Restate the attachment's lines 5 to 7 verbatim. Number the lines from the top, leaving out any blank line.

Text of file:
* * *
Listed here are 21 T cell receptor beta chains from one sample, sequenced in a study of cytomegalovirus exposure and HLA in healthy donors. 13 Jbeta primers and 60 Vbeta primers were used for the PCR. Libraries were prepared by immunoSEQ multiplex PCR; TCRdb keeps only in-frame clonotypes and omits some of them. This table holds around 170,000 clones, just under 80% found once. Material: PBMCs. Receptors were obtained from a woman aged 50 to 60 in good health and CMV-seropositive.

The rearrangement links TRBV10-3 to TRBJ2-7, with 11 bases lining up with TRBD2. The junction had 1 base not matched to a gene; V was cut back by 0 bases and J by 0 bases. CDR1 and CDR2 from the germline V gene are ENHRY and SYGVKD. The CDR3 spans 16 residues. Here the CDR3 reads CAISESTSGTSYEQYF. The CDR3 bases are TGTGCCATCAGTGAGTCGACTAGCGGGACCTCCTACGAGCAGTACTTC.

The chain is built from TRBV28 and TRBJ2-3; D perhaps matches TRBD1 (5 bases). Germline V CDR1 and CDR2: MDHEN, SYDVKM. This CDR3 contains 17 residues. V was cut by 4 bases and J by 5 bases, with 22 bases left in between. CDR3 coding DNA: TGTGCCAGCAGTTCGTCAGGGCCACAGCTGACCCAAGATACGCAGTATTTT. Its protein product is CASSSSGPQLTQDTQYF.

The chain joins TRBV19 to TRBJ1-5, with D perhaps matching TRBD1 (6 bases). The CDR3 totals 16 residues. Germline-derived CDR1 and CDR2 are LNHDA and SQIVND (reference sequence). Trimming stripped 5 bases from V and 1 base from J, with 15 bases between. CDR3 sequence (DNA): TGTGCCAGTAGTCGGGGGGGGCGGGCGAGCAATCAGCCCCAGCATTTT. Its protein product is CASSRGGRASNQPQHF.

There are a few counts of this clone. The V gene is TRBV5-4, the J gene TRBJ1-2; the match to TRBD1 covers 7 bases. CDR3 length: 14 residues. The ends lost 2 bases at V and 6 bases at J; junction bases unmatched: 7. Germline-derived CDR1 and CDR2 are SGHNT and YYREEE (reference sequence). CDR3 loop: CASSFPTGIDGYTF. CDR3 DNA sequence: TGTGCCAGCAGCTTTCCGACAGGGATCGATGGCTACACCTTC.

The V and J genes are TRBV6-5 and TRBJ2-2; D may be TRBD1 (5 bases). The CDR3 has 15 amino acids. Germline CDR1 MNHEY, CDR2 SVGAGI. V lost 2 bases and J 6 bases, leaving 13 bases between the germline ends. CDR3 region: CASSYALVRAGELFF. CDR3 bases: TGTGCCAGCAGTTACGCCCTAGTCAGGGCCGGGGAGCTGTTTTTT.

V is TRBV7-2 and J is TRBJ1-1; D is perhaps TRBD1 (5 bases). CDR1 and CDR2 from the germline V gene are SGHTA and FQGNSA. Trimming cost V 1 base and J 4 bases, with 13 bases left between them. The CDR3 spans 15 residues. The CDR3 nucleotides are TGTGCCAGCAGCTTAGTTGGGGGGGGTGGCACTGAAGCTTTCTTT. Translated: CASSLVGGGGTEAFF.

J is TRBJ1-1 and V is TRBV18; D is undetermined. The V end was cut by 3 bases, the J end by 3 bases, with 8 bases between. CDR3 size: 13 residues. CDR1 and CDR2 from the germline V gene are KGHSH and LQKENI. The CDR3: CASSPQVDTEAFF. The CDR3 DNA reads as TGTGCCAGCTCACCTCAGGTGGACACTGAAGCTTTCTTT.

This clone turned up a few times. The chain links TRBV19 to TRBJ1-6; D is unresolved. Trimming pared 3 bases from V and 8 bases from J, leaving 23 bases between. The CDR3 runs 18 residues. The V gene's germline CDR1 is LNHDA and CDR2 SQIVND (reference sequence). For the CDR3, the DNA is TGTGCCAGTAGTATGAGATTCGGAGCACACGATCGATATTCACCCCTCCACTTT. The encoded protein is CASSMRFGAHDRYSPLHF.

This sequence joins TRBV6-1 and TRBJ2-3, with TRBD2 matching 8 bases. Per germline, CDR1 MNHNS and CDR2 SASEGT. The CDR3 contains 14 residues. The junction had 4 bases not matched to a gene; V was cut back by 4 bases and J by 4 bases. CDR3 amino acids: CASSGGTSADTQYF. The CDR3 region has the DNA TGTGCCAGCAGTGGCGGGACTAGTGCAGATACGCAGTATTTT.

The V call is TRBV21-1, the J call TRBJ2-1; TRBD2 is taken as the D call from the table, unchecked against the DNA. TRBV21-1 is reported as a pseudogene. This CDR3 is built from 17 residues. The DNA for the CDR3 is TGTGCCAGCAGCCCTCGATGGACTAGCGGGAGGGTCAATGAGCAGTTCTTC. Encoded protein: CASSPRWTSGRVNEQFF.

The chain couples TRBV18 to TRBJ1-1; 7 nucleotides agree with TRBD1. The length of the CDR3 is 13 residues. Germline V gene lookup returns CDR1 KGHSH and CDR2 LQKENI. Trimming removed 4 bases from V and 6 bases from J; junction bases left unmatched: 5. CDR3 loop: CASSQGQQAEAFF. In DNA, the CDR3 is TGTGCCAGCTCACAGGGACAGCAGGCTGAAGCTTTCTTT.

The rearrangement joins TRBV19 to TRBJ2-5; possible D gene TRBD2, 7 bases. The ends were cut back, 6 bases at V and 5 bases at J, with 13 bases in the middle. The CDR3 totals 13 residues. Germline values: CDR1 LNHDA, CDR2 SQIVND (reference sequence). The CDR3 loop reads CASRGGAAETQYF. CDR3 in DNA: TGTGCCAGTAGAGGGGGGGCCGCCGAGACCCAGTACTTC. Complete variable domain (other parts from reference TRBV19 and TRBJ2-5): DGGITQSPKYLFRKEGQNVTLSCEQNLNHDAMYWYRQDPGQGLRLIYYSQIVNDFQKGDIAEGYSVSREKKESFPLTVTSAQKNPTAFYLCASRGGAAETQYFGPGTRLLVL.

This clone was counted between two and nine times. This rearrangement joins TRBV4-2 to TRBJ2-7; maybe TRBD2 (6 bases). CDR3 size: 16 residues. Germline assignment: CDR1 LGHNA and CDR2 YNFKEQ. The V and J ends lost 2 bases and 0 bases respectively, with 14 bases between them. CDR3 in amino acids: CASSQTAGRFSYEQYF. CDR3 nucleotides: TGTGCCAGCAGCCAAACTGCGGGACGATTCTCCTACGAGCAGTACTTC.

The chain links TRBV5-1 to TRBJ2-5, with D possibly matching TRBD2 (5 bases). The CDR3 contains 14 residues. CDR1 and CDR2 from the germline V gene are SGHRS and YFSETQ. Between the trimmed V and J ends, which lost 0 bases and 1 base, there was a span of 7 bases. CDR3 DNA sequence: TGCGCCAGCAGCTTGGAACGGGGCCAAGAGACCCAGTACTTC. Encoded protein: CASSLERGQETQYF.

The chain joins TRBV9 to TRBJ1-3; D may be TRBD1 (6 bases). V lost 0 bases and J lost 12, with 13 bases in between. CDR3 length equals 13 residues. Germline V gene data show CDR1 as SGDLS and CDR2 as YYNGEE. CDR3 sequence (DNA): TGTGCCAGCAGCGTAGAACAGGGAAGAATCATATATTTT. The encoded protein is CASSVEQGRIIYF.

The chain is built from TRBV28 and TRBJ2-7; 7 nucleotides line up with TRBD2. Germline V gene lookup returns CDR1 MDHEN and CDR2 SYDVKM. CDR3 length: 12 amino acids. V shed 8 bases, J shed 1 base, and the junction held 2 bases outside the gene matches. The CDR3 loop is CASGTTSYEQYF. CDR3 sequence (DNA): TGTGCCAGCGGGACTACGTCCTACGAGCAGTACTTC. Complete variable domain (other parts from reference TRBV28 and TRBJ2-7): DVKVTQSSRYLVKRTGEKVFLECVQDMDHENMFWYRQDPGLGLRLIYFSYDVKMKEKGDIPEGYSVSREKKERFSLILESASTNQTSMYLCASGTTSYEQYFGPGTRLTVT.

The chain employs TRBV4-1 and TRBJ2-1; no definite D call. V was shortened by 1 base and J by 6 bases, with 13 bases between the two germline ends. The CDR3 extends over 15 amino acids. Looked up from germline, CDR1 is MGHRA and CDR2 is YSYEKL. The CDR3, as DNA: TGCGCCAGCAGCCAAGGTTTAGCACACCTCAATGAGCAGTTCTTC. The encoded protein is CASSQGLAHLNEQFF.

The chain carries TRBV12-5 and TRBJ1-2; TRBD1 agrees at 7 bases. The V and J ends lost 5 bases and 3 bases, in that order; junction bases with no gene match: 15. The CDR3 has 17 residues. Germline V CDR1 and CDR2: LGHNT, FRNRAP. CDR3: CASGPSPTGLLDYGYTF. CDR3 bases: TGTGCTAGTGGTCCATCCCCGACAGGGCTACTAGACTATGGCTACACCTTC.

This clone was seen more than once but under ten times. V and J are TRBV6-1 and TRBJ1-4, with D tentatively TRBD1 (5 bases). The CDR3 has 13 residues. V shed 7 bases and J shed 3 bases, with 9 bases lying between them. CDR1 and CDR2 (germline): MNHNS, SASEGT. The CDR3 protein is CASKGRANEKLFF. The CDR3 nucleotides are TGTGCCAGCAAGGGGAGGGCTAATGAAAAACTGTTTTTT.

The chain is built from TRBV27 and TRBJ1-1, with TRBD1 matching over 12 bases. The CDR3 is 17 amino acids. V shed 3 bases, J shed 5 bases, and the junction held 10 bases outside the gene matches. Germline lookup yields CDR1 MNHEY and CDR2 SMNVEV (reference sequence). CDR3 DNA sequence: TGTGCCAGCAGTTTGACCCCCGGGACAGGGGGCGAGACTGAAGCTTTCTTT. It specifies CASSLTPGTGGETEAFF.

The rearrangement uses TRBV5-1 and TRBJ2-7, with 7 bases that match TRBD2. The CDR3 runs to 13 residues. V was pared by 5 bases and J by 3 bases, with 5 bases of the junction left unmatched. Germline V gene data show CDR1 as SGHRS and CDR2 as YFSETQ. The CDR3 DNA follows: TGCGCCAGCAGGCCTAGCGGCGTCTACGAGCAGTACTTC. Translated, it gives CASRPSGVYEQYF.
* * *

There are a few counts of this clone. The V gene is TRBV5-4, the J gene TRBJ1-2; the match to TRBD1 covers 7 bases. CDR3 length: 14 residues. The ends lost 2 bases at V and 6 bases at J; junction bases unmatched: 7. Germline-derived CDR1 and CDR2 are SGHNT and YYREEE (reference sequence). CDR3 loop: CASSFPTGIDGYTF. CDR3 DNA sequence: TGTGCCAGCAGCTTTCCGACAGGGATCGATGGCTACACCTTC.

The V and J genes are TRBV6-5 and TRBJ2-2; D may be TRBD1 (5 bases). The CDR3 has 15 amino acids. Germline CDR1 MNHEY, CDR2 SVGAGI. V lost 2 bases and J 6 bases, leaving 13 bases between the germline ends. CDR3 region: CASSYALVRAGELFF. CDR3 bases: TGTGCCAGCAGTTACGCCCTAGTCAGGGCCGGGGAGCTGTTTTTT.

V is TRBV7-2 and J is TRBJ1-1; D is perhaps TRBD1 (5 bases). CDR1 and CDR2 from the germline V gene are SGHTA and FQGNSA. Trimming cost V 1 base and J 4 bases, with 13 bases left between them. The CDR3 spans 15 residues. The CDR3 nucleotides are TGTGCCAGCAGCTTAGTTGGGGGGGGTGGCACTGAAGCTTTCTTT. Translated: CASSLVGGGGTEAFF.